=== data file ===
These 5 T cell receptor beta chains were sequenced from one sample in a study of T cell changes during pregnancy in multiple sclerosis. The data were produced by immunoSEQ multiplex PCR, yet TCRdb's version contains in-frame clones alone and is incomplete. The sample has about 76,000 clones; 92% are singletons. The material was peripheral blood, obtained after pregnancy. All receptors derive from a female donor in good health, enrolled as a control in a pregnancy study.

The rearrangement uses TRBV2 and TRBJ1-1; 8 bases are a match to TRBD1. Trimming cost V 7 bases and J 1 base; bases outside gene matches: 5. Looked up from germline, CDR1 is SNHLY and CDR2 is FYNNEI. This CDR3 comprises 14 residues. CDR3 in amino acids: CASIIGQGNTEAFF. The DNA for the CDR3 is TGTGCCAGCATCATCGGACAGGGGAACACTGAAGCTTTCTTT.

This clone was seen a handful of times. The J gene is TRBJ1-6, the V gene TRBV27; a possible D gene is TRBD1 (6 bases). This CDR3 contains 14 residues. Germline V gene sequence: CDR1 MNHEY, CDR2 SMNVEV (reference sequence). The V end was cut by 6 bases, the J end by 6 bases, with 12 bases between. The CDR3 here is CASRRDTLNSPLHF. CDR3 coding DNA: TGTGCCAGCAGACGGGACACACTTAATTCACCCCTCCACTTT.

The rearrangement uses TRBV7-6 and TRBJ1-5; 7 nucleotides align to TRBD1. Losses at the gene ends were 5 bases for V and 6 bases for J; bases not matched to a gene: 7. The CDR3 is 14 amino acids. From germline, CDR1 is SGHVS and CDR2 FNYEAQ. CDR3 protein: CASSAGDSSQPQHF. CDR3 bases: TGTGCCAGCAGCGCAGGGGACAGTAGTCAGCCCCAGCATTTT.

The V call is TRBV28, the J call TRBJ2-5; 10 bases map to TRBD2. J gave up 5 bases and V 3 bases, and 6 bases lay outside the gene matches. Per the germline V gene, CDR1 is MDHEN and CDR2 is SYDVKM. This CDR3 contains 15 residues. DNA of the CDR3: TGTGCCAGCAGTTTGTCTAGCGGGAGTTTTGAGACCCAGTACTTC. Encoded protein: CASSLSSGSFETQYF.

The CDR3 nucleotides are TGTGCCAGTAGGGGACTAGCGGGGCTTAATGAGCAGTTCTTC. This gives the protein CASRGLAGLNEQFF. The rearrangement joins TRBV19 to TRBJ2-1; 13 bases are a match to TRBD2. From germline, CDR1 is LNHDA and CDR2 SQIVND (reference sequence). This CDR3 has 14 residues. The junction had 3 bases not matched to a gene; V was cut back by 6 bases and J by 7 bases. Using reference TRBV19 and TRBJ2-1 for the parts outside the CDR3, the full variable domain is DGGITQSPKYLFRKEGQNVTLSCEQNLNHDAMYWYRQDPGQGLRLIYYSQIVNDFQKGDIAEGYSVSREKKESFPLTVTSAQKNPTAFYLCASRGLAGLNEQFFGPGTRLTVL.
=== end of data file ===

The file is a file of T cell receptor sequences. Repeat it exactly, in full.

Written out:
These 5 T cell receptor beta chains were sequenced from one sample in a study of T cell changes during pregnancy in multiple sclerosis. The data were produced by immunoSEQ multiplex PCR, yet TCRdb's version contains in-frame clones alone and is incomplete. The sample has about 76,000 clones; 92% are singletons. The material was peripheral blood, obtained after pregnancy. All receptors derive from a female donor in good health, enrolled as a control in a pregnancy study.

The rearrangement uses TRBV2 and TRBJ1-1; 8 bases are a match to TRBD1. Trimming cost V 7 bases and J 1 base; bases outside gene matches: 5. Looked up from germline, CDR1 is SNHLY and CDR2 is FYNNEI. This CDR3 comprises 14 residues. CDR3 in amino acids: CASIIGQGNTEAFF. The DNA for the CDR3 is TGTGCCAGCATCATCGGACAGGGGAACACTGAAGCTTTCTTT.

This clone was seen a handful of times. The J gene is TRBJ1-6, the V gene TRBV27; a possible D gene is TRBD1 (6 bases). This CDR3 contains 14 residues. Germline V gene sequence: CDR1 MNHEY, CDR2 SMNVEV (reference sequence). The V end was cut by 6 bases, the J end by 6 bases, with 12 bases between. The CDR3 here is CASRRDTLNSPLHF. CDR3 coding DNA: TGTGCCAGCAGACGGGACACACTTAATTCACCCCTCCACTTT.

The rearrangement uses TRBV7-6 and TRBJ1-5; 7 nucleotides align to TRBD1. Losses at the gene ends were 5 bases for V and 6 bases for J; bases not matched to a gene: 7. The CDR3 is 14 amino acids. From germline, CDR1 is SGHVS and CDR2 FNYEAQ. CDR3 protein: CASSAGDSSQPQHF. CDR3 bases: TGTGCCAGCAGCGCAGGGGACAGTAGTCAGCCCCAGCATTTT.

The V call is TRBV28, the J call TRBJ2-5; 10 bases map to TRBD2. J gave up 5 bases and V 3 bases, and 6 bases lay outside the gene matches. Per the germline V gene, CDR1 is MDHEN and CDR2 is SYDVKM. This CDR3 contains 15 residues. DNA of the CDR3: TGTGCCAGCAGTTTGTCTAGCGGGAGTTTTGAGACCCAGTACTTC. Encoded protein: CASSLSSGSFETQYF.

The CDR3 nucleotides are TGTGCCAGTAGGGGACTAGCGGGGCTTAATGAGCAGTTCTTC. This gives the protein CASRGLAGLNEQFF. The rearrangement joins TRBV19 to TRBJ2-1; 13 bases are a match to TRBD2. From germline, CDR1 is LNHDA and CDR2 SQIVND (reference sequence). This CDR3 has 14 residues. The junction had 3 bases not matched to a gene; V was cut back by 6 bases and J by 7 bases. Using reference TRBV19 and TRBJ2-1 for the parts outside the CDR3, the full variable domain is DGGITQSPKYLFRKEGQNVTLSCEQNLNHDAMYWYRQDPGQGLRLIYYSQIVNDFQKGDIAEGYSVSREKKESFPLTVTSAQKNPTAFYLCASRGLAGLNEQFFGPGTRLTVL.